Pope Francis has urged Iraqis to respect the nation’s Christians and reject longstanding religious conflicts and violence.
The leader of the Roman Catholic Church arrived Friday in Baghdad on a historic trip. He is the first pope to ever visit Iraq.
During his weekend visit, the pope’s main aim is expected to be to urge the nation’s decreasing Christian population to stay in Iraq to help rebuild the war-torn country.
Pope Francis told reporters aboard his plane he was happy to be traveling again after a yearlong break because of the coronavirus crisis. He said the trip to Iraq was an important one and represented “a duty to a land tormented by many years.”
Pope Francis was met at the airport by Iraqi Prime Minister Mustafa al-Kadhimi. Hundreds of people gathered in small groups to see him being driven into Baghdad. He rode in what Iraqi security officials said was an armored black BMWi750, surrounded by numerous police vehicles.
It was believed to be the first time a bullet-proof car was used to transport Pope Francis, who often travels in an open-sided “popemobile” and is known for meeting crowds.
In a speech upon arrival, Pope Francis urged Iraqis to look beyond their differences and see each other “as members of the same human family.” Only then will it be possible “to begin an effective process of rebuilding and leave future generations a better, more just and more humane world,” he said.
The 84-year-old pope wore a face mask during the flight from Rome and throughout his official visits, as did the people he met. But the masks came off when the leaders sat down to talk.
The pope’s first main event was a ceremony held at the presidential palace inside Baghdad’s heavily armed Green Zone. He told President Barham Salih and other officials that Christians and other minorities should not be considered second-class citizens in Iraq. They should be given the same rights and protections as the country’s Shiite Muslim majority.
“Iraq today is called to show everyone, especially in the Middle East, that diversity, instead of giving rise to conflict, should lead to harmonious cooperation in the life of society,” the pope said.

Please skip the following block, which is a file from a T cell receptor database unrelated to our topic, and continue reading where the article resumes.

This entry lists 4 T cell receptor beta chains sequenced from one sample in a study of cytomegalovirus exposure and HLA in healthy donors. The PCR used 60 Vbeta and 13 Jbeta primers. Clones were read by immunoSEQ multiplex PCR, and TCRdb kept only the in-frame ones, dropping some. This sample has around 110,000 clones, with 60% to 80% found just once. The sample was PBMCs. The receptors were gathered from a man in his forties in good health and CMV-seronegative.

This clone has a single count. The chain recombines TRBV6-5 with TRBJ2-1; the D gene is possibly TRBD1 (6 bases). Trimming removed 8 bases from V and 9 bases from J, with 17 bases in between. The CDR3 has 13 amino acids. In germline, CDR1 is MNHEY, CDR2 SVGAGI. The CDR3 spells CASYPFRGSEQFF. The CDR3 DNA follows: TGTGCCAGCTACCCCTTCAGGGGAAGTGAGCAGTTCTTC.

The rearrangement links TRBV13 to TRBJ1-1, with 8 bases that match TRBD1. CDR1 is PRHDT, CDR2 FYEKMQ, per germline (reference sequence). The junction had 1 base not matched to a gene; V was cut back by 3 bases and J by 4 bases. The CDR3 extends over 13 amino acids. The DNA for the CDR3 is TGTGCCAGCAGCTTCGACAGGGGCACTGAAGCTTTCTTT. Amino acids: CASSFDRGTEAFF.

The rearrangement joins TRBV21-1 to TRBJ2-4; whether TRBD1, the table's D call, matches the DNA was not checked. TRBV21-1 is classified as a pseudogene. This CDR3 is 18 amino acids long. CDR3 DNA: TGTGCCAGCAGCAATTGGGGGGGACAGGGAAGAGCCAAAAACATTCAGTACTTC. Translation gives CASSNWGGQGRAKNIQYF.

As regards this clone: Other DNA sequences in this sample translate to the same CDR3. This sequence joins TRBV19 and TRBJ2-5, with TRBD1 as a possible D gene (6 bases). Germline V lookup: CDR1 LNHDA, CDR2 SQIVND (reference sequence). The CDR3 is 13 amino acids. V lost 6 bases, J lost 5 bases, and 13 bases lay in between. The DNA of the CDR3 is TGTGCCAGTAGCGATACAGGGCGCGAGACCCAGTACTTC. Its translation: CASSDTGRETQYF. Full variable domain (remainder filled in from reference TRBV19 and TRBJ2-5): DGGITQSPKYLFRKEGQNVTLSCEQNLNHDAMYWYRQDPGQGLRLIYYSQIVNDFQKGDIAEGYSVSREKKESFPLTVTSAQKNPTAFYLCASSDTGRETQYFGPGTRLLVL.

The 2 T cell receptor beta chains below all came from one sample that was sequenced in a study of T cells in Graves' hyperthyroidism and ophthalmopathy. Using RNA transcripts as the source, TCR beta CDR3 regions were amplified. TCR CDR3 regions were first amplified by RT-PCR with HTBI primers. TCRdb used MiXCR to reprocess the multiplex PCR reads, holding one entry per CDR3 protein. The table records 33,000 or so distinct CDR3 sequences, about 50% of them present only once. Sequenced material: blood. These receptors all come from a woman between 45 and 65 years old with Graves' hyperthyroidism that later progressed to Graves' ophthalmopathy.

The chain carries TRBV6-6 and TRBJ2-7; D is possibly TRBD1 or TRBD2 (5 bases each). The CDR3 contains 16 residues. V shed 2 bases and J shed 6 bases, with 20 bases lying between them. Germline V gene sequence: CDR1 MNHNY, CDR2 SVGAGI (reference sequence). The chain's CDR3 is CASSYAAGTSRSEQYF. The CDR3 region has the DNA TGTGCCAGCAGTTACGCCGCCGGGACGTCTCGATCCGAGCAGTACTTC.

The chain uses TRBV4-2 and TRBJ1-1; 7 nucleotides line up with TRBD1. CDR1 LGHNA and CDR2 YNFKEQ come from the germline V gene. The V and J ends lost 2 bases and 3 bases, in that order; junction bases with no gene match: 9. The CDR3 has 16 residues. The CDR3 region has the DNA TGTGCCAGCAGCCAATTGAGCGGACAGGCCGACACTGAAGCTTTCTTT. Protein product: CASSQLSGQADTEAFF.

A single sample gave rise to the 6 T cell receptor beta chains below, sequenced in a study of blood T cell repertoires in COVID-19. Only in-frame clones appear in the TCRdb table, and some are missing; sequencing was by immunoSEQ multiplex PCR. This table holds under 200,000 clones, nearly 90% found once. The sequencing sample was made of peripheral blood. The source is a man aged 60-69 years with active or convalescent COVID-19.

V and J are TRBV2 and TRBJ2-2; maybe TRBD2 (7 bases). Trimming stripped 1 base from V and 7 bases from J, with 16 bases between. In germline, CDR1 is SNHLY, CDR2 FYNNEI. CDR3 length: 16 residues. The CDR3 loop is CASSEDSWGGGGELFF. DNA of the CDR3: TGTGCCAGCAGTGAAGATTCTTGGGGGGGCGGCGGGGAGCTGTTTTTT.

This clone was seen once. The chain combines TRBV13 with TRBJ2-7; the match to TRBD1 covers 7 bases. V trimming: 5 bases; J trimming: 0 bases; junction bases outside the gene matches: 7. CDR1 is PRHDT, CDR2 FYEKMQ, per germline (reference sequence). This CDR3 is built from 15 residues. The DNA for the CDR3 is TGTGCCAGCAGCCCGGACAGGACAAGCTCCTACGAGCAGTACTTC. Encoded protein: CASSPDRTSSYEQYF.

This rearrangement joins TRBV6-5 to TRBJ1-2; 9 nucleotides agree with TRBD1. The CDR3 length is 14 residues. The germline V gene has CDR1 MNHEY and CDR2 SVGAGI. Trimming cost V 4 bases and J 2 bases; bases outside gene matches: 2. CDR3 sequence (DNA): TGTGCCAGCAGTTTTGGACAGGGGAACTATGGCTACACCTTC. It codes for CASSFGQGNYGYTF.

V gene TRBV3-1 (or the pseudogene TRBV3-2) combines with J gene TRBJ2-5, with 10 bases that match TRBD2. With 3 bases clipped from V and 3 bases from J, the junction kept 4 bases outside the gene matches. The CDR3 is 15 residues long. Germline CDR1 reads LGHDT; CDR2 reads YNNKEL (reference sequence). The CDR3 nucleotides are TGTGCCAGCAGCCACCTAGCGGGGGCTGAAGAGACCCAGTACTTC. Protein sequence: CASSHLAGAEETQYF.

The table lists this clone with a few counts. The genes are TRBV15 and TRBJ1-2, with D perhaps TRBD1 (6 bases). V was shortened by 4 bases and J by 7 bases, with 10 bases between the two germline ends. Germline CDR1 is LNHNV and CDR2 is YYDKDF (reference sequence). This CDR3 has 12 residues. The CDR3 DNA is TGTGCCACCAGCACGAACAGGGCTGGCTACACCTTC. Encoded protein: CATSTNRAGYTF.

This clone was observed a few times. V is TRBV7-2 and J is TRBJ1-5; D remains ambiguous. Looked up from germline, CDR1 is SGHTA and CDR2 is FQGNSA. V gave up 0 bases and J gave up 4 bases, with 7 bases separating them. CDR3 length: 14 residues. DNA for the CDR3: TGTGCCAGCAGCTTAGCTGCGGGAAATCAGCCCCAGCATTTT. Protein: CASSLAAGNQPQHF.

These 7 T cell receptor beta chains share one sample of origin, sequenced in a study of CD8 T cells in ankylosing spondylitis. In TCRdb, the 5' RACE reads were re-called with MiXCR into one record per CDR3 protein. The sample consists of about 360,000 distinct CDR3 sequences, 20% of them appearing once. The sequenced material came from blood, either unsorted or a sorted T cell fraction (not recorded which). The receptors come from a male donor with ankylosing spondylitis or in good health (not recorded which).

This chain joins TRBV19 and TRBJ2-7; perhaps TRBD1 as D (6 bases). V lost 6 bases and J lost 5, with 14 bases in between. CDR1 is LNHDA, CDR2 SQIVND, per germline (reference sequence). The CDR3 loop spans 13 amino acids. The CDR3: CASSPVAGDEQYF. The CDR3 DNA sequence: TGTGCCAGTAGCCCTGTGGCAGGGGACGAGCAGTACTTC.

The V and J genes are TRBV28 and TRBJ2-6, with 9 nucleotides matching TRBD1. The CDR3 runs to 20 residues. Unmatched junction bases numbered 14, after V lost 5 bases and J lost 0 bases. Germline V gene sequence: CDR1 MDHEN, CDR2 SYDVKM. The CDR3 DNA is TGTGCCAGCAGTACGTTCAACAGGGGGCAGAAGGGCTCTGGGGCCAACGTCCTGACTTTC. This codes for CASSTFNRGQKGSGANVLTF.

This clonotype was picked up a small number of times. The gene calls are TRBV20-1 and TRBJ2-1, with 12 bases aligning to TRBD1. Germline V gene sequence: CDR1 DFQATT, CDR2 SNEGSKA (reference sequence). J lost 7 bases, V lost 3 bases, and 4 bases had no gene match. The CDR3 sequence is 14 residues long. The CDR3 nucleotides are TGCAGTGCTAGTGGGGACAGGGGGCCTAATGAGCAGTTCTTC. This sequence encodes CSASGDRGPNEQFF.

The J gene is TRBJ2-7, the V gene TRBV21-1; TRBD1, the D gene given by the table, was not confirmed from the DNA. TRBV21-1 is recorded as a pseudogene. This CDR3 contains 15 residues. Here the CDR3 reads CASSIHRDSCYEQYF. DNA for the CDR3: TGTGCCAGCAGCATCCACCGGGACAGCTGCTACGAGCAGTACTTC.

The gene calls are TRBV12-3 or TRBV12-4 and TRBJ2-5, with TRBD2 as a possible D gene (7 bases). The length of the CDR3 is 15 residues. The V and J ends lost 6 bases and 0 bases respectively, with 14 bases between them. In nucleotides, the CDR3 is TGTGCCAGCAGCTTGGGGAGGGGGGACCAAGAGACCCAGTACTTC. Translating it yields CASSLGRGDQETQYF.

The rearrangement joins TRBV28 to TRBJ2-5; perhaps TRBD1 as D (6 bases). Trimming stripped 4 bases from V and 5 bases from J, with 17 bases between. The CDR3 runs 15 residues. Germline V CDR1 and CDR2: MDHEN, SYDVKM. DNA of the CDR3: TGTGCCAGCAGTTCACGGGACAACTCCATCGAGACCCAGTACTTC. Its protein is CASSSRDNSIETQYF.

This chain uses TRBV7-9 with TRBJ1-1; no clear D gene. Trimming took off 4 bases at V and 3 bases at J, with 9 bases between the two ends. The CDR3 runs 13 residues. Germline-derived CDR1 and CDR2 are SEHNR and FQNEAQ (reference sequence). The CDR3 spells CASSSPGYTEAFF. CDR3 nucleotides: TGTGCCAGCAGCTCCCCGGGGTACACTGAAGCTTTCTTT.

Salih praised Francis for coming to visit even as the pandemic continues and with security concerns. “The East cannot be imagined without Christians,” Salih said.
Christians once made up a sizeable minority in Iraq, with an estimated 1.4 million. But the numbers began to fall after the 2003 United States-led invasion that removed Saddam Hussein from power. The conflict opened a wave of unrest during which Islamic militants repeatedly targeted Christians.
The Christian population was reduced further in 2014, when Islamic State militants spread across northern Iraq, including traditionally Christian towns. Less than 300,000 Christians are believed to remain in the country.
Later Friday, Pope Francis prayed at the Baghdad church that was the site of one of the worst massacres of Christians, an attack in 2010 by Islamic militants that left 58 people dead.
On Sunday, he will honor the dead in a Mosul square surrounded by destroyed churches. He will also meet with the small Christian community that returned to Qaraqosh, home to a church that was used as a shooting range by the Islamic State.
The pope is also set to visit the city Ur, birthplace of the prophet Abraham, who is honored by Christians, Muslims and Jews. He will also meet with Iraq’s top Shi’ite Muslim cleric, 90-year-old Grand Ayatollah Ali al-Sistani.
I’m Bryan Lynn.
The Associated Press and Reuters reported on this story. Bryan Lynn adapted the reports for Learning English. Hai Do was the editor.
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Words in This Story
torment – v. to make someone suffer or worry a lot
mask – n. a covering used to hide or disguise your face
second-class – adj. less important than other people
diversity – n. a situation in which many different kinds of things or people are included in something
harmonious – adj. friendly and peaceful
massacre – n. an act of killing a lot of people
church – n. a building where Christians to to worship God
cleric – n. a member of the clergy: a group of people authorized to perform duties in a Christian church